This post shares personalized bodysuits for a baby boy using Cricut Infusible Ink on their custom baby bodysuit blanks! Infusible Ink is a great idea for customizing baby clothing because it is permanent and stands up to heavy washing. Learn how!
Personalized Bodysuits for a Baby Boy: Cricut Infusible Ink on a Baby Bodysuit
Hey guys! Today I am sharing a post about how to make personalized bodysuits for a baby boy using Cricut’s Infusible Ink. The baby boy on the receiving end of these gifts is my cousin’s baby boy. They are getting TONS of our hand-me-downs, but I couldn’t resist doing a little personalized Cricut project for her.
I had some Infusible Ink scraps left over from previous projects, and since the baby bodysuit blanks are so small, they were the perfect size. I’m also sharing a few of the cut files I used for these onesies, so enjoy those! (The one that says “Bout Sprout” is generalized to say “Little Sprout” for the free download! I know your last name probably isn’t Bout.)
For detailed information about working with Infusible Ink, see the first post I did about using Infusible Ink on coasters, using it on a tote bag blank, and mixing and matching Infusible Ink sheets on a t-shirt.
RECAP: WHAT IS CRICUT’S INFUSIBLE INK?
If you don’t want to or need to delve deep into what Infusible Ink is, here’s the skinny: In a nutshell, it’s an ink-based heat transfer product. The ink comes in a solid state on a paper sheet (in stunning colors and patterns). You then use a heat press to transfer a design you cut out of the paper sheet to a blank material (baby bodysuit, for example).
The heat turns the solid-state ink into a gas and infuses it into the material. So, unlike iron-on or heat transfer vinyl, which sits on top of a material using adhesive, Infusible Ink becomes part of the base material. Cricut recommends using their custom blanks for best results. I’m using the Cricut Bodysuit blanks for this post.
Here’s what I used:
- My Explore Air 2
- StandardGrip Green Mat
- Cricut EasyPress 2 and an EasyPress Mat
- Bodysuit blank (Cricut brand)
- Infusible Ink Transfer Sheets
- Butcher paper (comes with the transfer sheets)
- Lint roller
- Tool kit (scissors and tweezers mostly)
And here’s how I made Personalized Bodysuits for a Baby Boy.
Step 1: Cut your files
The first step is to choose the Infusible Ink sheets you’ll use and cut your designs. You can download a few of the designs I used by signing up for my mailing list below! The sunshine one you can grab for free on Canva—just search “sunshine,” and you’ll find it. 🙂
Infusible Ink is expensive, so treat it like a precious commodity. Size your design in Design Space; then cut a slightly larger piece of Infusible Ink transfer sheets and roll the rest up for another project. No need to waste! I also like to do this because it means I can cut multiple different designs into different colors and patterns on one mat. Time saver.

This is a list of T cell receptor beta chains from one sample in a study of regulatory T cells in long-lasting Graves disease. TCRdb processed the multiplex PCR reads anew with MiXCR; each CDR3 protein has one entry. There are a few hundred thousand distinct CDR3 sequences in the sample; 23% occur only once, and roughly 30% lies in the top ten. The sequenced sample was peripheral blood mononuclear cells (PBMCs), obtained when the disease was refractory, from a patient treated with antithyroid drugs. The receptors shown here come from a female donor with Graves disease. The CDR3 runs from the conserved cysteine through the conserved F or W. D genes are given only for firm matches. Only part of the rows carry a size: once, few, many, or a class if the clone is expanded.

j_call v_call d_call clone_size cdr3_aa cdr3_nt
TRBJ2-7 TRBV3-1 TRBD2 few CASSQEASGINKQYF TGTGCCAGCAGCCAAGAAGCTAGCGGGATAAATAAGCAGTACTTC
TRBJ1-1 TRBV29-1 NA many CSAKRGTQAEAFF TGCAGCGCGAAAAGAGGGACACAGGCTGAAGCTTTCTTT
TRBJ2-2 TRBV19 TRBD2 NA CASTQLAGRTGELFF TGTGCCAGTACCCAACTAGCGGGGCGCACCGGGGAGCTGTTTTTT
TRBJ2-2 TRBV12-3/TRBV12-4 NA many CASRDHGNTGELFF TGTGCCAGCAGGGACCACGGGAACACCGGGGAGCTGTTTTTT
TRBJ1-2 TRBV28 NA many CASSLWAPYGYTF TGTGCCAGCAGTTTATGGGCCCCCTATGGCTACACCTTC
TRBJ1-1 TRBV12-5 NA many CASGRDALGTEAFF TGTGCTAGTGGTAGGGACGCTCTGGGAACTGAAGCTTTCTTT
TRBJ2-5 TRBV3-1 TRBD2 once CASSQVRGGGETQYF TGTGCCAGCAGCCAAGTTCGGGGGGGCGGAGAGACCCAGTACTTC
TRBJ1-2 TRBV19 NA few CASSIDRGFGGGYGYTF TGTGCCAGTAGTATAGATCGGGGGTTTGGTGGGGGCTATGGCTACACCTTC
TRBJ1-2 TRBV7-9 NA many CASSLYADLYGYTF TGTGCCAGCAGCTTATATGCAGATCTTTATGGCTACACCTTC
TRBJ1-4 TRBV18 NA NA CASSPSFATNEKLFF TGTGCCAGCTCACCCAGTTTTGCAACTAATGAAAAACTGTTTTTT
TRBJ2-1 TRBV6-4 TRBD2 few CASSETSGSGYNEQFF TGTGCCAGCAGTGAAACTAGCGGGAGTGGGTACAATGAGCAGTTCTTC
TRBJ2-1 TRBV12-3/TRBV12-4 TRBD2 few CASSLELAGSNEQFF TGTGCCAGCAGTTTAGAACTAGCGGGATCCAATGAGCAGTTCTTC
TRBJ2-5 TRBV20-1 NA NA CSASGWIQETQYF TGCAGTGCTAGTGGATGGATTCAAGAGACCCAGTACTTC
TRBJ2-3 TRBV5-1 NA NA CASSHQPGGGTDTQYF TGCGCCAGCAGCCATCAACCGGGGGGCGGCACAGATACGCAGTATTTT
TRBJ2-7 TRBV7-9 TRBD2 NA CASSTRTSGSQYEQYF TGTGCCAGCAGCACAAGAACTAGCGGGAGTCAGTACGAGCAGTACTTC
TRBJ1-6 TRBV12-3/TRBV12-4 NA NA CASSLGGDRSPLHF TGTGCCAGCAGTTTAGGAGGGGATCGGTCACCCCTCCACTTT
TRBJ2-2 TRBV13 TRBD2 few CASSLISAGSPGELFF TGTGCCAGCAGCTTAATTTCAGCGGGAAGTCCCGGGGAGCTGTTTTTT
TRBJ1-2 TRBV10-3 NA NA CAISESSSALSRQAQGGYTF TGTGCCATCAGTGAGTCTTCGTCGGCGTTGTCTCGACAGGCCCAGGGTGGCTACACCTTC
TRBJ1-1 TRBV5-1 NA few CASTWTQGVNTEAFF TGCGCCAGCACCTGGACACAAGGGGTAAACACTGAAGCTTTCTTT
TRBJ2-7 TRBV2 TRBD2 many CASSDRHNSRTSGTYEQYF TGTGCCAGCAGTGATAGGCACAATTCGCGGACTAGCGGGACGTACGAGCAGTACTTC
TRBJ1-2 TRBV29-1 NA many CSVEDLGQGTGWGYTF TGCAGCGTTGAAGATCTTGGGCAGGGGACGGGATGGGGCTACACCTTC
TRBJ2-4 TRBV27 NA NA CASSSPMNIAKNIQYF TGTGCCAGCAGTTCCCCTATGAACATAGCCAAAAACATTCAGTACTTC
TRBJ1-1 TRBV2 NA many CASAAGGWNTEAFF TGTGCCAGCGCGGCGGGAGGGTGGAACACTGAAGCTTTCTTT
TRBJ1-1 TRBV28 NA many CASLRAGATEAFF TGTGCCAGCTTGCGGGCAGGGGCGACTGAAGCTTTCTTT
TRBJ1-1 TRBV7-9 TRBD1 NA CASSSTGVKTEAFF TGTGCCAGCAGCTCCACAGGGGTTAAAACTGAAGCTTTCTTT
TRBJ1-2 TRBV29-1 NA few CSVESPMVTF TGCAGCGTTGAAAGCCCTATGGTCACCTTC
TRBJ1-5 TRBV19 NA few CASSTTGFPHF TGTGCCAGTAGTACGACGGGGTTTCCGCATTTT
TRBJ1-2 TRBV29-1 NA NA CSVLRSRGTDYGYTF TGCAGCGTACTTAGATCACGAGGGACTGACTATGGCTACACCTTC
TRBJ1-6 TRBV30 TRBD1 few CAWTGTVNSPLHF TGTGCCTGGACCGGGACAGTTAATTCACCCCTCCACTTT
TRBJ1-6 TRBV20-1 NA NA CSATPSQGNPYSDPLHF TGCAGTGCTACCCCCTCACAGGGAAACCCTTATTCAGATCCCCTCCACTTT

Weed your design’s negative space out by gently rolling and folding the sheet to reveal the cut lines. Infusible Ink transfer sheets are incredibly easy to weed; you don’t even need to use a weeding tool.
Note: If you’re on an Explore machine like I am, make sure to turn your machine’s dial to “custom” first. Then select Infusible Ink Transfer Sheet in Design Space and cut.
Step 2: Prep your Cricut Bodysuit
Use the Cricut Heat Guide to figure out the settings you’ll need. For Infusible Ink, a Cricut Bodysuit, and an EasyPress mat, you’ll use 385 degrees F for 40 seconds. However, there is some preheating and other prep required.
To prep your baby bodysuit, lay it out over an EasyPress mat and use a lint roller to clean off the area you’ll apply the design to. Even if you don’t see anything. There could be tiny pieces of lint of hair that could interfere with your transfer. Then preheat the onesie for 15 seconds and let cool completely.
Note that Cricut recommends sliding a piece of white card stock into the inside of the baby bodysuit, but I didn’t have any, so I skipped that. It’s just to block any bleed through should it occur, but I’ve never had it happen. Look at me being a risk taker!
Step 3: Transfer the personalized designs to the bodysuits
After the bodysuit has cooled completed, place your design. Cut a piece of butcher paper that will completely cover the design and put it on top. With your EasyPress 2 at 385 degrees F, apply pressure to the design for 40 seconds.
It is very important that you not slide the EasyPress around at all. Doing so will lead to a “ghosting” or “smudged” effect that ruins your transfer. Instead, place the EasyPress 2 directly down onto the design and hold very still until you remove the EasyPress.
Once 40 seconds is up, remove the EasyPress. The butcher paper might stay in place, or it might fly off. Gently remove the butcher paper and the cut design. If any pieces of the design remain on your bodysuit blank, use tweezers to carefully remove them. This happens when you have smaller pieces.
Finished Personalized Bodysuits for a Baby Boy Using Infusible Ink
Aren’t the finished designs beautiful? I really do love how vibrant the colors and patterns on these are. I do think Infusible Ink is very easy to work with if you take the necessary prep steps and do not move the EasyPress at ALL during the transfer. Also make sure to apply enough pressure during the transfer. Check out the finished bodysuits!
Want more Cricut? Check out my free cut file gallery and the latest project for my printer stand and storage for my Cricut machines!
Want more Cricut? Check out my guide to using the Cricut Maker Knife Blade, how to slice text in Cricut Design Space, my EasyPress 2 guide, my Explore Air 2 review, my tips for working with holographic mosaic iron-on, my debossing and engraving tip tutorial, and my tutorial for the EasyPress Mini and using iron-on with wood!
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